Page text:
There are about forty five of them. Most of them are spoken in Alaska and northern North America, but some are spoken in areas as far south as Mexico.
They're about as different from each other as the Indo-European languages are: as different as English and Greek, for instance (though just as obviously historically connected). In fact, in some ways they're more different than English and Greek because some of the Athabaskan languages use tone (where the pitch of the voice makes a word mean different things) and some don't.
Several of the Athabaskan languages are terrifyingly close to extinction: Han and Holikachuk, for example, have recently each been down to only twelve speakers. Twelve!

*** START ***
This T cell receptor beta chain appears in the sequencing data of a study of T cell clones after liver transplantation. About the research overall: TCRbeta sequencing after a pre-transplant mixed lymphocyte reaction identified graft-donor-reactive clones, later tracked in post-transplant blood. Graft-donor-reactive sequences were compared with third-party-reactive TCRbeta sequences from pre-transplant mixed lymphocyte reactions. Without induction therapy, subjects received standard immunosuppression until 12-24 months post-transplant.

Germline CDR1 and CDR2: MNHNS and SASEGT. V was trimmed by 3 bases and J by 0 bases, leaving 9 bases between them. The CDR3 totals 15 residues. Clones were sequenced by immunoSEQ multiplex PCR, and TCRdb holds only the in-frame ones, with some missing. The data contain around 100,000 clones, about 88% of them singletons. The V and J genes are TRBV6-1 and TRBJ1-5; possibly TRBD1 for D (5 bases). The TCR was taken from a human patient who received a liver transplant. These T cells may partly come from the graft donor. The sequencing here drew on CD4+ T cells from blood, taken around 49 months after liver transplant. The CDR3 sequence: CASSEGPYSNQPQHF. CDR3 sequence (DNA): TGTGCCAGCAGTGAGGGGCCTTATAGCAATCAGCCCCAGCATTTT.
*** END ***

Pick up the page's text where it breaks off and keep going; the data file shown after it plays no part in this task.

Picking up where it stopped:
One great problem with - or perhaps great glory of - the Athabaskan languages is that their grammar is very difficult because they're distinguished by an inconvenient habit of breaking their own rules. Personally, I admire this in a language.
Why do we owe them so much?
Well, the Athabaskan languages were used by the linguist Edward Sapir (1884 - 1939) as proof that culture isn't constructed by language (there were people arguing at the time that Europeans were best because they had the best language) because Athabaskan speakers belong to very different cultures.
It's been an important principle in supporting native languages throughout the world. It was important in showing the Europeans are best people to be ignorant and wrong, too.
So, yes: we all owe a lot to the speakers of Athabaskan.
Alaskan Athabaskans c 1851
Word To Consider Today: Athabaskan. This word is an anglicised version of the Cree name for Lake Athabasca in Canada, and means there are reeds one after another.